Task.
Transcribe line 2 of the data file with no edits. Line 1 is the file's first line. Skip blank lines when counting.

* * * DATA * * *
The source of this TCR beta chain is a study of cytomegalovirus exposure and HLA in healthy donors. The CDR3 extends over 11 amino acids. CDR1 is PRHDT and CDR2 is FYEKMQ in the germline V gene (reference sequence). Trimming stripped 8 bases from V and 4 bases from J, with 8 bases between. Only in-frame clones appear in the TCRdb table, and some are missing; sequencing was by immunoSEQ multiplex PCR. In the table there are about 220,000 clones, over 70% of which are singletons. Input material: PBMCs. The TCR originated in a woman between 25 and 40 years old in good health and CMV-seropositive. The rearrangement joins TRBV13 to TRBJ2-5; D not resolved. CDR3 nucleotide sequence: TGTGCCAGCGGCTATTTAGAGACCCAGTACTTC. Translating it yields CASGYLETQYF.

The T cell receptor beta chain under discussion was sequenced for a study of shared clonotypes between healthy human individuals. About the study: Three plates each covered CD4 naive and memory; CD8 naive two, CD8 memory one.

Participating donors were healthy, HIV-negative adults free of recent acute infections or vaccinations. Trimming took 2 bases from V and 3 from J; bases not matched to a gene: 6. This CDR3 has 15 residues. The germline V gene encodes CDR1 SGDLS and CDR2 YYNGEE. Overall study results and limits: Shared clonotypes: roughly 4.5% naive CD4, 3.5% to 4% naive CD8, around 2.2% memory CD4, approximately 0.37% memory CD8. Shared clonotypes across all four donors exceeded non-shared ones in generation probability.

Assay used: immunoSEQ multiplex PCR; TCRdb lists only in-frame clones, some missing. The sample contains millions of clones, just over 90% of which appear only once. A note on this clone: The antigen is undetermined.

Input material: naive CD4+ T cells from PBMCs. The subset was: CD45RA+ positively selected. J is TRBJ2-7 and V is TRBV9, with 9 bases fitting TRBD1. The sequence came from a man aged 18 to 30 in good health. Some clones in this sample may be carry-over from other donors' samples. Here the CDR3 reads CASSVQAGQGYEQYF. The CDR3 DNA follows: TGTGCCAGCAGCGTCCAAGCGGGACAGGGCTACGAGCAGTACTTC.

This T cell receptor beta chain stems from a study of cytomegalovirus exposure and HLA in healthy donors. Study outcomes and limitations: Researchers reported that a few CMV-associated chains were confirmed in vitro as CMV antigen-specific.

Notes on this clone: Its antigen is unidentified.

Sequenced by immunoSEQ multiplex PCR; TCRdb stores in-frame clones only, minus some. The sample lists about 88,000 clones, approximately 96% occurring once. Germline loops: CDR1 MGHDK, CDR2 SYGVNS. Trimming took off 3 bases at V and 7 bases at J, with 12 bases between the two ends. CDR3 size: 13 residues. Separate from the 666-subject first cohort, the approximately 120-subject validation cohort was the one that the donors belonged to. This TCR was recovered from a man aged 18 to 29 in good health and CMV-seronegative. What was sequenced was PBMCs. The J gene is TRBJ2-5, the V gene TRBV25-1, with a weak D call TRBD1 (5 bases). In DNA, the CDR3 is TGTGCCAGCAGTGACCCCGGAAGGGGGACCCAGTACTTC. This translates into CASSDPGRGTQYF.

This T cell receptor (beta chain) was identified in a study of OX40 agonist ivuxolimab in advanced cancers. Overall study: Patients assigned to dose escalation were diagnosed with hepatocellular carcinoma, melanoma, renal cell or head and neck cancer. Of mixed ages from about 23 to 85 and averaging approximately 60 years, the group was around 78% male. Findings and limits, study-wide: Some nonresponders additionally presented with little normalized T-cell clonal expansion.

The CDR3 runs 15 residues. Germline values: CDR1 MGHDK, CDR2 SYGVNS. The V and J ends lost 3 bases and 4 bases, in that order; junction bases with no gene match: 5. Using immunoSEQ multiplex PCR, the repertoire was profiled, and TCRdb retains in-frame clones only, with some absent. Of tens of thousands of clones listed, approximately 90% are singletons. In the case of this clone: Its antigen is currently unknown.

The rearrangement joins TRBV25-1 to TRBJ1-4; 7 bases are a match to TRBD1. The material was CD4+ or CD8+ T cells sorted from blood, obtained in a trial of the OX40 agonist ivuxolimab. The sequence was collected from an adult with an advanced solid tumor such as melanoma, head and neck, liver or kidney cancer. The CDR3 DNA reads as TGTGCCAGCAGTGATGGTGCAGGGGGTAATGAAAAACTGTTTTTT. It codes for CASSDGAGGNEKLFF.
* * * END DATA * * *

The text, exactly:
The T cell receptor beta chain under discussion was sequenced for a study of shared clonotypes between healthy human individuals. About the study: Three plates each covered CD4 naive and memory; CD8 naive two, CD8 memory one.